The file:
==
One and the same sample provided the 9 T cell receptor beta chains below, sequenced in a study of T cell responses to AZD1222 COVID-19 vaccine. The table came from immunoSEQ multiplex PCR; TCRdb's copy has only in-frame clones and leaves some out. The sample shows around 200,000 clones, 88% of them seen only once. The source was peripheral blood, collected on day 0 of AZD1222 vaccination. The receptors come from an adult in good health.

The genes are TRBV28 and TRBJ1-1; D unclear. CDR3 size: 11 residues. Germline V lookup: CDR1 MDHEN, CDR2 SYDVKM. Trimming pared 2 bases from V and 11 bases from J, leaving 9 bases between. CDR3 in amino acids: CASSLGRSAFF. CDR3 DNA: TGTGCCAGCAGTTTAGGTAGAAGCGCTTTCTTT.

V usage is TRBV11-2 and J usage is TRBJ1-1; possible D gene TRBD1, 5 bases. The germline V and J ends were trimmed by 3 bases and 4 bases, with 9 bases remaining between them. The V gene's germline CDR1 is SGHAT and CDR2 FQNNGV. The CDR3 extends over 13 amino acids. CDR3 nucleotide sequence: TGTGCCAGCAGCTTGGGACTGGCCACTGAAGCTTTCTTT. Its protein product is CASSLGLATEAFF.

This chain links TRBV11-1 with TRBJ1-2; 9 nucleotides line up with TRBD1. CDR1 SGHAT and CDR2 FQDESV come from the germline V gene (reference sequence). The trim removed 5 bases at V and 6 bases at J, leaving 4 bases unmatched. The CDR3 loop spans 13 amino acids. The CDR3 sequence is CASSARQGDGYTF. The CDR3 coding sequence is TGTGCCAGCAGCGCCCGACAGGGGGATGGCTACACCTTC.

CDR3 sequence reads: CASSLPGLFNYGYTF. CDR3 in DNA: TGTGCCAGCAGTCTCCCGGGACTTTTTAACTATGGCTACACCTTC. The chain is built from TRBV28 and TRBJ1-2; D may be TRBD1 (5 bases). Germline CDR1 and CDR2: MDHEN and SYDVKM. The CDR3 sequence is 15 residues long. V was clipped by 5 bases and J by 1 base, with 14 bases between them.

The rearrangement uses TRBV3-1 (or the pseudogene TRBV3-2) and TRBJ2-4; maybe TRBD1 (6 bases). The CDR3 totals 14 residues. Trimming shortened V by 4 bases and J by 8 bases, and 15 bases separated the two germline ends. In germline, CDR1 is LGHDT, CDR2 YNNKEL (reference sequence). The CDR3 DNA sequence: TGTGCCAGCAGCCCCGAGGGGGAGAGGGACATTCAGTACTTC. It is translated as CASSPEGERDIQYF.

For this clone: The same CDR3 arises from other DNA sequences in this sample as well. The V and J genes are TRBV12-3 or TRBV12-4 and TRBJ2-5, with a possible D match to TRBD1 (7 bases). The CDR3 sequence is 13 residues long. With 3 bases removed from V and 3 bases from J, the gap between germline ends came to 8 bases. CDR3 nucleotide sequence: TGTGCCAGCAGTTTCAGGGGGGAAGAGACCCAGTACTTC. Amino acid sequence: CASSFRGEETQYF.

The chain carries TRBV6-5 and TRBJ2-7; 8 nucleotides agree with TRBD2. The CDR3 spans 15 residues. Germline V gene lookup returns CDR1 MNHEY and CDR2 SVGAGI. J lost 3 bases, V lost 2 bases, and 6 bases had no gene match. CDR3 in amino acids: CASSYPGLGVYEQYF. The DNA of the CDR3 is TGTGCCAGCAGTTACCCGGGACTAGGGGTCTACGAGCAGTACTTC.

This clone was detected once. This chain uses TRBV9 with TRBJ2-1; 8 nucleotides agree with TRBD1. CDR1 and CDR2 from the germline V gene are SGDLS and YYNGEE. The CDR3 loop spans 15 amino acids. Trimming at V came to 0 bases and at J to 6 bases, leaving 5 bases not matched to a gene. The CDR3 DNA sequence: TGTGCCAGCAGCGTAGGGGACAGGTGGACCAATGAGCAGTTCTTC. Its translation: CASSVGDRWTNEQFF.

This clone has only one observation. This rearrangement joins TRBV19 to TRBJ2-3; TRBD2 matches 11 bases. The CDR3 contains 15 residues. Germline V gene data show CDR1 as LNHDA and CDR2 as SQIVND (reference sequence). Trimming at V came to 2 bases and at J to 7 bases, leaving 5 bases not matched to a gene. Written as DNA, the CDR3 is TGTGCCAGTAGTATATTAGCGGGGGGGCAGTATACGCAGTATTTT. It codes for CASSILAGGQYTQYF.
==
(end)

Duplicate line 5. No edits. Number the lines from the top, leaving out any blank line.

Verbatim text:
CDR3 sequence reads: CASSLPGLFNYGYTF. CDR3 in DNA: TGTGCCAGCAGTCTCCCGGGACTTTTTAACTATGGCTACACCTTC. The chain is built from TRBV28 and TRBJ1-2; D may be TRBD1 (5 bases). Germline CDR1 and CDR2: MDHEN and SYDVKM. The CDR3 sequence is 15 residues long. V was clipped by 5 bases and J by 1 base, with 14 bases between them.